He was a journalist and polemicist. His targets were as diverse as Mother Theresa, Michael Moore, Henry Kissinger, and Chris Hedges.
I did not always agree with what he said and often felt uncomfortable when he debated people who I liked and admired. Maybe - just maybe - his keen intellect and razor sharp wit would sway me from my opinion.
He was a complicated man. Capable of great humanism coupled with an almost barbaric approach to the Middle East. He wept with a family for the death of a soldier he did not know, while actively supporting the war in Iraq..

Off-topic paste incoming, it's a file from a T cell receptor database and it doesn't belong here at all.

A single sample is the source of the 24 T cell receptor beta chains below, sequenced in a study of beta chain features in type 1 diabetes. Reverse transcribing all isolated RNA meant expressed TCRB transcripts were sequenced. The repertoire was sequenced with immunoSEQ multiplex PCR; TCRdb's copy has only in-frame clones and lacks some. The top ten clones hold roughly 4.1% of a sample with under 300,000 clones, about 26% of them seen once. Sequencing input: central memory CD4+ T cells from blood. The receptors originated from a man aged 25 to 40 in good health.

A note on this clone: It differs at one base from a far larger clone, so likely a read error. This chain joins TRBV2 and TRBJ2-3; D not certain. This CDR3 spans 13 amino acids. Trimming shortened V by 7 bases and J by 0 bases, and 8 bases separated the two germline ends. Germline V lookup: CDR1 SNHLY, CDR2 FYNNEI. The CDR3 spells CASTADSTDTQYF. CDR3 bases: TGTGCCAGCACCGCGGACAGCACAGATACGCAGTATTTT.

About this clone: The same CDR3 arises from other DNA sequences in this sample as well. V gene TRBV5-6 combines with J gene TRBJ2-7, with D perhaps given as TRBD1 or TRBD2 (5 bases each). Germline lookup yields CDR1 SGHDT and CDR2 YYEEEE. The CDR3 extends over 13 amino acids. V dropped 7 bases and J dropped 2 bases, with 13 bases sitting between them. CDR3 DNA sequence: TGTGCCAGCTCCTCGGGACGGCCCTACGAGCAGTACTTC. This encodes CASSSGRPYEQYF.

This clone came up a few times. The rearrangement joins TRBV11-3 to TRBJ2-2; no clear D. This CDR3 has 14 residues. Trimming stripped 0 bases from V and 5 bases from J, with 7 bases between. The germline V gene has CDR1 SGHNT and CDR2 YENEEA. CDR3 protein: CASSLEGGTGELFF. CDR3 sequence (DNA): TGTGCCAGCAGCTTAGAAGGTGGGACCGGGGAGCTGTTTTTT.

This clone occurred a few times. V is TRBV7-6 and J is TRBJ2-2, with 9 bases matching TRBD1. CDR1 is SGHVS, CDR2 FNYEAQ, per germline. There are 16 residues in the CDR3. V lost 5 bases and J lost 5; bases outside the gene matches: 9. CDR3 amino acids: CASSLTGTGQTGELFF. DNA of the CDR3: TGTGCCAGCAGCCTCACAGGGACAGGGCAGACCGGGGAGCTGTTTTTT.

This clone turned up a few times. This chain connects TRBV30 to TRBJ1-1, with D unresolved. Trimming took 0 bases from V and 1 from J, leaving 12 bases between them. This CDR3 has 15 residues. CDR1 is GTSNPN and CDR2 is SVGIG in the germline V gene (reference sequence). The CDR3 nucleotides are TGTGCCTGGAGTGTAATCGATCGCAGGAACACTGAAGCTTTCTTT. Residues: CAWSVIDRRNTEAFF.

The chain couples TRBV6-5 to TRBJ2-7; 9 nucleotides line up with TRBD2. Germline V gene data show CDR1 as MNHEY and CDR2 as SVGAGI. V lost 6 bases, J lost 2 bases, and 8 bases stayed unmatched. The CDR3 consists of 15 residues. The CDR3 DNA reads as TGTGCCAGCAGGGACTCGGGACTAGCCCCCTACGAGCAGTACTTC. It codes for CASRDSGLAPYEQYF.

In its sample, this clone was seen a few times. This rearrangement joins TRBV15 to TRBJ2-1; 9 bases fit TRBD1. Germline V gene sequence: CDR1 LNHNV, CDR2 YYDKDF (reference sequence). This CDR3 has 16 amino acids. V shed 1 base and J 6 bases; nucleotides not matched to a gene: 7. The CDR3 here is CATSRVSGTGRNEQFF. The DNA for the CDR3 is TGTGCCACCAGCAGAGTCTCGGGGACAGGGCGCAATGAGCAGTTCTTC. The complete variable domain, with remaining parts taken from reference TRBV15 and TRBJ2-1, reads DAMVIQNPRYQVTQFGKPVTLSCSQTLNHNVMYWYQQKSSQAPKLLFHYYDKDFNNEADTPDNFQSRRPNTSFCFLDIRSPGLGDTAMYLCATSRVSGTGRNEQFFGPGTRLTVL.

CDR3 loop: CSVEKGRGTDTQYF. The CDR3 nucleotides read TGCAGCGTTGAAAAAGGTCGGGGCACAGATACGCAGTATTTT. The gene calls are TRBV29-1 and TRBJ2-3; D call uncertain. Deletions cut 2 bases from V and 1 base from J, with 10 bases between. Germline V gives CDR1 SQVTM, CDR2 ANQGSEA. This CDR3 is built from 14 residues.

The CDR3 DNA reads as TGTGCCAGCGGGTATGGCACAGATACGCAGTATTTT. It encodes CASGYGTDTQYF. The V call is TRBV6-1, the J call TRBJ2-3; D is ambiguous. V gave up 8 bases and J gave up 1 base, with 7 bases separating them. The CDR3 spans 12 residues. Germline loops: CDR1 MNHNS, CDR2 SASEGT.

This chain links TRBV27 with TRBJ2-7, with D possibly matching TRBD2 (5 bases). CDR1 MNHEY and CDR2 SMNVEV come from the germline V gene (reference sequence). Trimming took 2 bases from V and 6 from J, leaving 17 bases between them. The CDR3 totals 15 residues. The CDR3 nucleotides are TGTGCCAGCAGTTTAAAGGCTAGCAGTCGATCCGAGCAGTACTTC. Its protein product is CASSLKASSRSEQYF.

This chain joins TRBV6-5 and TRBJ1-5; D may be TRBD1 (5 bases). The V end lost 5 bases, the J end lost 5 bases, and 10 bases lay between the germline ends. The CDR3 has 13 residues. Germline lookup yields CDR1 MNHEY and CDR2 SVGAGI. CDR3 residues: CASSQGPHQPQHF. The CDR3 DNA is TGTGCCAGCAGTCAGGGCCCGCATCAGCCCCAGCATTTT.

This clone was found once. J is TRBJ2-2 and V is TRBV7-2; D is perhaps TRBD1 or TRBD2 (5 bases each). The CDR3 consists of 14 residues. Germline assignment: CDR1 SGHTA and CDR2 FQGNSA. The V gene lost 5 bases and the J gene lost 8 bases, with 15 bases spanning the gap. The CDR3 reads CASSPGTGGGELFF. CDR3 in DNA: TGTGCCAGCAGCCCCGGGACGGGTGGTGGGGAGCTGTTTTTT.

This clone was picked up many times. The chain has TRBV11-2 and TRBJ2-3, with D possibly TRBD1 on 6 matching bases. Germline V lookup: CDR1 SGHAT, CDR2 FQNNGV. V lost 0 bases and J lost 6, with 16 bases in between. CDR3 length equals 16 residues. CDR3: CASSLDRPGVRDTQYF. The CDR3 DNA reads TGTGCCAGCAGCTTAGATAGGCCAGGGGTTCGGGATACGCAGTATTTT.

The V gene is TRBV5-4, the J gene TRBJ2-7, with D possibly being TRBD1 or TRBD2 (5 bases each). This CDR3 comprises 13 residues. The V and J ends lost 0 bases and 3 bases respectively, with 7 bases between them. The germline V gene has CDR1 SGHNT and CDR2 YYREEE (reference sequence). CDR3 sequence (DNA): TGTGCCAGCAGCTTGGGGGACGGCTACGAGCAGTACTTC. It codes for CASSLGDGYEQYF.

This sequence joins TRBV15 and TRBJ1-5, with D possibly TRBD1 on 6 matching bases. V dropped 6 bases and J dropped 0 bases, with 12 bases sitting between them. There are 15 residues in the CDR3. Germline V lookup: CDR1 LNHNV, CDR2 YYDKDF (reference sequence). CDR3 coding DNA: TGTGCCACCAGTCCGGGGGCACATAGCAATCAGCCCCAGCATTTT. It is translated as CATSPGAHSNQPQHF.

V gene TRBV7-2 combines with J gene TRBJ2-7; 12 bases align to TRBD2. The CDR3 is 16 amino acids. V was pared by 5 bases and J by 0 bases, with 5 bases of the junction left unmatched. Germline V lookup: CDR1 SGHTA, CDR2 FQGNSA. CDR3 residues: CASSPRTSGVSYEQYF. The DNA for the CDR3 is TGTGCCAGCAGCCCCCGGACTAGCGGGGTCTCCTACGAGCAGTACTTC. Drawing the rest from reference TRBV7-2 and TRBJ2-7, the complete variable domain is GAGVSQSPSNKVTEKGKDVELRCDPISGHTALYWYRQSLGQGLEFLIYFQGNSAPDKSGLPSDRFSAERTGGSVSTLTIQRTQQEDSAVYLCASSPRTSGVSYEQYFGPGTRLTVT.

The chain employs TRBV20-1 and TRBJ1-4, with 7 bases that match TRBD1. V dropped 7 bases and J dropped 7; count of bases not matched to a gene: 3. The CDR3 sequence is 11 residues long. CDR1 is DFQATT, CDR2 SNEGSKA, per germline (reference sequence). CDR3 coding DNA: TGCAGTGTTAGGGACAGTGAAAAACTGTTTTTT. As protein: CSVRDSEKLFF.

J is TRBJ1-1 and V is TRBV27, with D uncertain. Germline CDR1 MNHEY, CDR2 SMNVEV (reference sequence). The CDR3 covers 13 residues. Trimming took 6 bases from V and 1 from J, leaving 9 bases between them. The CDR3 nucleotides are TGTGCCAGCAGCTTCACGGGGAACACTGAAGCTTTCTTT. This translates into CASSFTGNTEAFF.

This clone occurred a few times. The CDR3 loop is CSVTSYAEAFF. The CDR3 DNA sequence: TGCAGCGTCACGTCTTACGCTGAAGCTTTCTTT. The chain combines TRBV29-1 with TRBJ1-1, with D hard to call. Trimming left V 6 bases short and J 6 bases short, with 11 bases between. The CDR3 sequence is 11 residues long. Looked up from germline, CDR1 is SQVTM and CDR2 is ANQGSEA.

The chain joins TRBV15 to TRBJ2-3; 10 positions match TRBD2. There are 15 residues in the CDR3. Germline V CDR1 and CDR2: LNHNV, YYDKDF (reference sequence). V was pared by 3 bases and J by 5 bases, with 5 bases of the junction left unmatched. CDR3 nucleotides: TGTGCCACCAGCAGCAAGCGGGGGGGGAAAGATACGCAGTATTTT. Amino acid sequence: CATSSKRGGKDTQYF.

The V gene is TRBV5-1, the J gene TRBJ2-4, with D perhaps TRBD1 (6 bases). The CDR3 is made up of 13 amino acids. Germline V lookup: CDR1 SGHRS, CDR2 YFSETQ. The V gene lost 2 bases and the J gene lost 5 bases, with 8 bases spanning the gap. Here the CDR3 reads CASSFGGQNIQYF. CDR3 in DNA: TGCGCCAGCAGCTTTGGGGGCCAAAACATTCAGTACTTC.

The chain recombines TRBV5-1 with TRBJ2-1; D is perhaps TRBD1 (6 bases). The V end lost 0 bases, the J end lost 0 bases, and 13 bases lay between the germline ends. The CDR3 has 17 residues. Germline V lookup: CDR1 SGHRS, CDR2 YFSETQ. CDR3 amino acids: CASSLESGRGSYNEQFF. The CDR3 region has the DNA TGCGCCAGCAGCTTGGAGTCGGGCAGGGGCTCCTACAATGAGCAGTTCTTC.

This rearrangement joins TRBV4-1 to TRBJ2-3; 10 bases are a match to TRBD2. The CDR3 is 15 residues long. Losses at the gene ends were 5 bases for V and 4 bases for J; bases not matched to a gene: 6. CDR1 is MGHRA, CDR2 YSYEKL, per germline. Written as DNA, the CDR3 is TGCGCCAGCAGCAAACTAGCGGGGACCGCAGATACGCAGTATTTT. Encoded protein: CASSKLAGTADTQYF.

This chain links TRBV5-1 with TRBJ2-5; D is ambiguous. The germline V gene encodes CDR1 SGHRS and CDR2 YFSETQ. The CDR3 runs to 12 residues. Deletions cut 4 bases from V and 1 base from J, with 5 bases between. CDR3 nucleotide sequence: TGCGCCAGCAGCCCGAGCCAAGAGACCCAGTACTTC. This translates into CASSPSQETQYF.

His humanism shone brightest before his death
Hitchens was a prolific writer with a seemingly encyclopedic knowledge of the world around him. I can't nearly do justice to his work in this blog.
I do want to focus on his death however.
Christopher Hitchens described him self as an anti-theist. Some atheists wished that there was a afterlife. But Hitchens was an anti-theist because he wished it wasn't true. He thought that the endless worship of an unchanging being would be a type of hell. Almost like a celestial North Korea. Better to leave the party early, than to never leave the party at all.
Christopher Hitchens had the courage to face reality as he saw it. He knew that death would be the end of him. No heaven. No hell. Just oblivion.
There was no deathbed conversion. Hitchens found the whole idea repulsive.